Where to scatter ashes in the UK is a question you may need answering when planning your own funeral or the funeral of a loved-one. In the UK we are lucky in that there is no explicit legislation surrounding where you can dispose of cremated ashes. You can keep them in an urn, scatter them, or even bury the in your own garden. If you plan to scatter ashes on ground that belongs to a landowner, you must however seek their permission before doing so. Scattering ashes may not be allowed at a family grave in a cemetery however, depending on the rules in place. If you wish to scatter ashes abroad, you will need to adhere to strict legislation surrounding the transport of the ashes.
Where you deem fit to scatter ashes will also depend on your religion. Below is a look at the main different religions; for more information you should contact the leader of the relevant faith.
According to Buddhist tradition, the body of the decease is cremated. In some Buddhist cultures however, burial is preferred. This is often the case if one or both of the parents of the deceased is still alive. This however is more of a cultural practice as opposed to one that is directly attached to the religion.
The ban on cremation imposed by the Catholic Church was lifted in 1963. As from 1966, Catholic priests have been able to officiate at cremation ceremonies. Officially, the Catholic religion still prefers burial, although cremation is permitted. The ashes of the deceased however cannot be scattered and must be kept in a cremation urn. This due to the Catholic belief that the body should be treated as a whole after death and that resurrection of the body is still possible.
The Church of England permits cremation, the ashes being disposed of by a minister in a churchyard. What this means is that the ashes of the deceased should be buried. They can however be scattered is the bishop of the church has designated land for the purpose. Knowing what land can be chosen is something that your local diocese can help you with. Traditionally bodies were buried, but this is now a cultural preference, the burial of the body being shown as a mark of respect for the deceased.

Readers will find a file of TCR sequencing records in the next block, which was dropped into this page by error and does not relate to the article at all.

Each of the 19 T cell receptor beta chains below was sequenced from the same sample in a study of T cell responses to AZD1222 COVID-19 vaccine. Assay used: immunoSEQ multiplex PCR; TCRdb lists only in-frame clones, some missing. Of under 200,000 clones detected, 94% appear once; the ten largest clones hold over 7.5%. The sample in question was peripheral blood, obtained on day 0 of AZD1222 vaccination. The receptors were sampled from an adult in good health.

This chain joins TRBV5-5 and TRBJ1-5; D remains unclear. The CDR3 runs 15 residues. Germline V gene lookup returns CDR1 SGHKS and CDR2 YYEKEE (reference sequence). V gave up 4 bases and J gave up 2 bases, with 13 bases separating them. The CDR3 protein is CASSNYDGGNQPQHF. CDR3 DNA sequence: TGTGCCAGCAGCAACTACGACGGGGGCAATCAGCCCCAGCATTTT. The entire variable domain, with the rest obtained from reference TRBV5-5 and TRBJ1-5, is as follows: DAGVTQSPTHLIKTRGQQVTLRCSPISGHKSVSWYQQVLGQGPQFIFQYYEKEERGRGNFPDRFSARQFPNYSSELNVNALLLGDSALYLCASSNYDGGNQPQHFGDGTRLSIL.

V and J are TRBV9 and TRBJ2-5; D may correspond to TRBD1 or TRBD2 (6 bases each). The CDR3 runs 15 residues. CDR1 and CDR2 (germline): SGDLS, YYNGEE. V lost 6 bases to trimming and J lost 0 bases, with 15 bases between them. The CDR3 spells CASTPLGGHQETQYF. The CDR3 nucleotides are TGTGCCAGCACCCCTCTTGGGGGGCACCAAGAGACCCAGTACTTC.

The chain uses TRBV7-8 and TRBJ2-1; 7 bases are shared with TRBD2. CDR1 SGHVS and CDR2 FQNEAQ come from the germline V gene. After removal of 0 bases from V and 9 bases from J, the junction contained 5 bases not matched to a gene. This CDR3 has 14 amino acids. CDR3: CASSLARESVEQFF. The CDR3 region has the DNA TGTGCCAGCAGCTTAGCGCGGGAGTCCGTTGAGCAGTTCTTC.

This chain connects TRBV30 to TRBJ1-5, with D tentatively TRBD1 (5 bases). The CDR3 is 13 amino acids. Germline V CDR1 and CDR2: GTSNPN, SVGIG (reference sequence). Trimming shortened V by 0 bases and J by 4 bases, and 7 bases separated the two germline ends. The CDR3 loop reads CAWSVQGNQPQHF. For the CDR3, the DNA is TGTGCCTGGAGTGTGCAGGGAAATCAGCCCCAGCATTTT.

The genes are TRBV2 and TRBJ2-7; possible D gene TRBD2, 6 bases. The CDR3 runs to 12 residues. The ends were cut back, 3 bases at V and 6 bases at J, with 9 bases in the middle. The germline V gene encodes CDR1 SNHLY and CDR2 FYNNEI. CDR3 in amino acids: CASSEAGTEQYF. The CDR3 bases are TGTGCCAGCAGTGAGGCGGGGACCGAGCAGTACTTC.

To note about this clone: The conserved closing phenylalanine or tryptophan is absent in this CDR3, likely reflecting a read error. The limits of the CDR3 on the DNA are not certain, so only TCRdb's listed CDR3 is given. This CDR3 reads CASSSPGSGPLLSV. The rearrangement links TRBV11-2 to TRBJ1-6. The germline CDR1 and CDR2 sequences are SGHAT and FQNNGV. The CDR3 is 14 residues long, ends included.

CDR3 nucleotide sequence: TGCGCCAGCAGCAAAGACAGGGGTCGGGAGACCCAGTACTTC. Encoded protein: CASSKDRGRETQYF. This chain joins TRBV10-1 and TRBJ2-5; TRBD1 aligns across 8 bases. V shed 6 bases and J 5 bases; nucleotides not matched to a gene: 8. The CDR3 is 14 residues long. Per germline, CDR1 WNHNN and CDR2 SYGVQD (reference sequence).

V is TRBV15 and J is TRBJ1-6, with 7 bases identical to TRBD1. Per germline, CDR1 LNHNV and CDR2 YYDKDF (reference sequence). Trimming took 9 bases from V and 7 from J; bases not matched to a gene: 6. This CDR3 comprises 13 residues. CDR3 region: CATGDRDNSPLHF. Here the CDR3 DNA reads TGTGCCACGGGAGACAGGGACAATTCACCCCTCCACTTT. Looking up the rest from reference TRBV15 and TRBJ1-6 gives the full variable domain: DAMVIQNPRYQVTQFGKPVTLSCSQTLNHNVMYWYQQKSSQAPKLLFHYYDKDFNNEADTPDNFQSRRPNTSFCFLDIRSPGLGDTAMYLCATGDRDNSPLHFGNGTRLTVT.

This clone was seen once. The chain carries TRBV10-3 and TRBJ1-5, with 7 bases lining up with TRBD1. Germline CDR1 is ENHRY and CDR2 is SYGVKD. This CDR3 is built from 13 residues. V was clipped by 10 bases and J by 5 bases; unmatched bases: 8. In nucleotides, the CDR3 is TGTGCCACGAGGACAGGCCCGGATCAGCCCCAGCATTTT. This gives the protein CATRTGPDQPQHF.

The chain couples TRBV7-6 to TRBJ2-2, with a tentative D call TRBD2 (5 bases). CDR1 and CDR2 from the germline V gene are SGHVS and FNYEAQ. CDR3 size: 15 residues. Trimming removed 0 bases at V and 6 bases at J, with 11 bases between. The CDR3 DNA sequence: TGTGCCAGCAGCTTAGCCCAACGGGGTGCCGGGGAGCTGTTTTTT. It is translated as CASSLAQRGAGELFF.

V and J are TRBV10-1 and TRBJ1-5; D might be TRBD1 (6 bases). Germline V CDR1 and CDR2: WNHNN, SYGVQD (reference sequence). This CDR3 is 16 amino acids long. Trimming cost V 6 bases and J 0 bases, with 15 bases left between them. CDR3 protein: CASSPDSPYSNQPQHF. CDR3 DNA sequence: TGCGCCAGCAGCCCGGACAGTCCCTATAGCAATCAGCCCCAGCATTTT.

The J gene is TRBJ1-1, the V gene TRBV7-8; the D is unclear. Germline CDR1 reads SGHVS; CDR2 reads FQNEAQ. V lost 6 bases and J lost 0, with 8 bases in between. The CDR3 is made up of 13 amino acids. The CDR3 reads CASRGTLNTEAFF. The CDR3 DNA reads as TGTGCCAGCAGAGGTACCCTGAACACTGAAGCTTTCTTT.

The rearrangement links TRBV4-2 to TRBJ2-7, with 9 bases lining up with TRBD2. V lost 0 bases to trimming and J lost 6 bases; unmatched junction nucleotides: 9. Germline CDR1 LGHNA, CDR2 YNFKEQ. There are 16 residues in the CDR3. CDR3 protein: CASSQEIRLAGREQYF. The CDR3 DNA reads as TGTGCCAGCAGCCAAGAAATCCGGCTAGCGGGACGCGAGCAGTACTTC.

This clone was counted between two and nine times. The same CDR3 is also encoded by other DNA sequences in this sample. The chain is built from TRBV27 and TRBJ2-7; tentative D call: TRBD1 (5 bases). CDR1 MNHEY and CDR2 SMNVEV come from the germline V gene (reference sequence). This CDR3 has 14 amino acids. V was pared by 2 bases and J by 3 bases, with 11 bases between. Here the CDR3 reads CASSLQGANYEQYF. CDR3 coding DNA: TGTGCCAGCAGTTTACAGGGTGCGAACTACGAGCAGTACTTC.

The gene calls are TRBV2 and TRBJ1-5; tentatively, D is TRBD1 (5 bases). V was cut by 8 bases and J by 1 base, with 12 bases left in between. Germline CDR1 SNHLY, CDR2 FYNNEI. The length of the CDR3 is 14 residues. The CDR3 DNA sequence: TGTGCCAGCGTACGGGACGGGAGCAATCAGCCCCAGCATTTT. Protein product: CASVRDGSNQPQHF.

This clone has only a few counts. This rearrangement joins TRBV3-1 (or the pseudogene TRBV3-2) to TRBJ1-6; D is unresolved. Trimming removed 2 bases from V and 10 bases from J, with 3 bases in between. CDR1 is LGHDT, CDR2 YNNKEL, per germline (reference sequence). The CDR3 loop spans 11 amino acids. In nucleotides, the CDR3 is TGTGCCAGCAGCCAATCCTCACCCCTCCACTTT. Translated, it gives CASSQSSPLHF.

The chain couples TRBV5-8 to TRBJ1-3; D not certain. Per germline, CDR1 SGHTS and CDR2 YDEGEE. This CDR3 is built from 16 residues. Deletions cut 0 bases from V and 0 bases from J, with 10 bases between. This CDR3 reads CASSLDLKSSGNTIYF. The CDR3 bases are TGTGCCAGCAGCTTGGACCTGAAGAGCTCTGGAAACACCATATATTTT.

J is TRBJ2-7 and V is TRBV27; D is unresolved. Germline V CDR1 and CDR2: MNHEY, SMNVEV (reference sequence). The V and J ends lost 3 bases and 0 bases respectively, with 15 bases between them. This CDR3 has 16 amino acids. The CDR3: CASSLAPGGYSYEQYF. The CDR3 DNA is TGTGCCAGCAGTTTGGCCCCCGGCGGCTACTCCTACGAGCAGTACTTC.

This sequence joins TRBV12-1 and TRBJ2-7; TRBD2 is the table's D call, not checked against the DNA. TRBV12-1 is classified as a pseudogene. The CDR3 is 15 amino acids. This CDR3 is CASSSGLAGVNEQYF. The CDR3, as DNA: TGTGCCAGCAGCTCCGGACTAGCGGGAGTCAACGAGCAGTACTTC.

Cremation is more than just the scattering of ashes within the Hindu religion; it is a way to release the soul of the deceased. If the body is not cremated, then the soul will remain near for months. Generally the only deceased who are not cremated are unnamed babies. The ashes of the deceased will be scattered up to 14 days after the death. The ashes must be cast into a river, ideally the Ganges, and the mourners must then depart without looking back.
Traditionally, Jewish people were buried rather than cremated. This was the case up until the early 20th century. At this time, many of the European Jewish cemeteries were running out of space, and cremation was then approved as a way of disposing the corpse of the departed. Burial is still the preferred option, but current movements in Judaism support cremation. Orthodox Jews however forbid cremation due to their beliefs of the resurrection of the body. Conservatives Jewish groups also outlaw cremation.
Islam also disapproves of cremation, the body being bathed, wrapped, and buried without a casket within 24 hours of the death. A single piece of cloth is used as a funeral shroud for the purpose.
Sikhism rituals are different from Hinduism, but one thing they have in common is the strewing of ashes over water. Families living outside of India may prefer to take ashes to Punjab.